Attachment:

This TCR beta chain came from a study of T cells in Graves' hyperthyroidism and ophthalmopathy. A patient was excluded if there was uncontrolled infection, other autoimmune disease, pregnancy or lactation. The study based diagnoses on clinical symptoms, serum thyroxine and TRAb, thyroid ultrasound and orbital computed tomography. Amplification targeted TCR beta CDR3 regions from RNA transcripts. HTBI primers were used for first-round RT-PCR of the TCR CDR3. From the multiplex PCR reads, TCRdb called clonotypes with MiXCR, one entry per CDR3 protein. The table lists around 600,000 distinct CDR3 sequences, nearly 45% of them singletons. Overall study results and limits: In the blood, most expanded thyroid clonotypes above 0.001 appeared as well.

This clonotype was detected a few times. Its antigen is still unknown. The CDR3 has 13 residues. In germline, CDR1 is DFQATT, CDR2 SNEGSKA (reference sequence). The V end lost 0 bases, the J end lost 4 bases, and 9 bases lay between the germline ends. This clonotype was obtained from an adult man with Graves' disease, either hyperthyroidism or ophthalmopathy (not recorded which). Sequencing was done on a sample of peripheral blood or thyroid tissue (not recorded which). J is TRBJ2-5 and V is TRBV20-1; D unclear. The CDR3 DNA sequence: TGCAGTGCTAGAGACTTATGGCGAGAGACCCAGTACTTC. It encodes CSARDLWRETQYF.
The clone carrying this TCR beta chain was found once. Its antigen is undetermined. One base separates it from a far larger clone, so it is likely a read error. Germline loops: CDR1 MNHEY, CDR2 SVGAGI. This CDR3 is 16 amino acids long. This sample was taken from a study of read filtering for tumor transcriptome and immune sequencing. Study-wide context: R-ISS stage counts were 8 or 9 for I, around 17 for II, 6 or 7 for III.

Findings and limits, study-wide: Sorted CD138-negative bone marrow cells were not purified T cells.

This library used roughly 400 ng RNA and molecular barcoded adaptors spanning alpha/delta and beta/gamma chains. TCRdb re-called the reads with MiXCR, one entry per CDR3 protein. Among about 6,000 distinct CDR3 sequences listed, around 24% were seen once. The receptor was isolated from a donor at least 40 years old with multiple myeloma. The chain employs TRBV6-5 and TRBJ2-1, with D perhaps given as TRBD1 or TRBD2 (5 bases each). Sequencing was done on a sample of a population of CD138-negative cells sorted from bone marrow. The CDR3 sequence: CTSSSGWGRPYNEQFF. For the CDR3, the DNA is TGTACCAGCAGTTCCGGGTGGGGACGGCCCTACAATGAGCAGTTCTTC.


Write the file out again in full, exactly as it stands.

This TCR beta chain came from a study of T cells in Graves' hyperthyroidism and ophthalmopathy. A patient was excluded if there was uncontrolled infection, other autoimmune disease, pregnancy or lactation. The study based diagnoses on clinical symptoms, serum thyroxine and TRAb, thyroid ultrasound and orbital computed tomography. Amplification targeted TCR beta CDR3 regions from RNA transcripts. HTBI primers were used for first-round RT-PCR of the TCR CDR3. From the multiplex PCR reads, TCRdb called clonotypes with MiXCR, one entry per CDR3 protein. The table lists around 600,000 distinct CDR3 sequences, nearly 45% of them singletons. Overall study results and limits: In the blood, most expanded thyroid clonotypes above 0.001 appeared as well.

This clonotype was detected a few times. Its antigen is still unknown. The CDR3 has 13 residues. In germline, CDR1 is DFQATT, CDR2 SNEGSKA (reference sequence). The V end lost 0 bases, the J end lost 4 bases, and 9 bases lay between the germline ends. This clonotype was obtained from an adult man with Graves' disease, either hyperthyroidism or ophthalmopathy (not recorded which). Sequencing was done on a sample of peripheral blood or thyroid tissue (not recorded which). J is TRBJ2-5 and V is TRBV20-1; D unclear. The CDR3 DNA sequence: TGCAGTGCTAGAGACTTATGGCGAGAGACCCAGTACTTC. It encodes CSARDLWRETQYF.
The clone carrying this TCR beta chain was found once. Its antigen is undetermined. One base separates it from a far larger clone, so it is likely a read error. Germline loops: CDR1 MNHEY, CDR2 SVGAGI. This CDR3 is 16 amino acids long. This sample was taken from a study of read filtering for tumor transcriptome and immune sequencing. Study-wide context: R-ISS stage counts were 8 or 9 for I, around 17 for II, 6 or 7 for III.

Findings and limits, study-wide: Sorted CD138-negative bone marrow cells were not purified T cells.

This library used roughly 400 ng RNA and molecular barcoded adaptors spanning alpha/delta and beta/gamma chains. TCRdb re-called the reads with MiXCR, one entry per CDR3 protein. Among about 6,000 distinct CDR3 sequences listed, around 24% were seen once. The receptor was isolated from a donor at least 40 years old with multiple myeloma. The chain employs TRBV6-5 and TRBJ2-1, with D perhaps given as TRBD1 or TRBD2 (5 bases each). Sequencing was done on a sample of a population of CD138-negative cells sorted from bone marrow. The CDR3 sequence: CTSSSGWGRPYNEQFF. For the CDR3, the DNA is TGTACCAGCAGTTCCGGGTGGGGACGGCCCTACAATGAGCAGTTCTTC.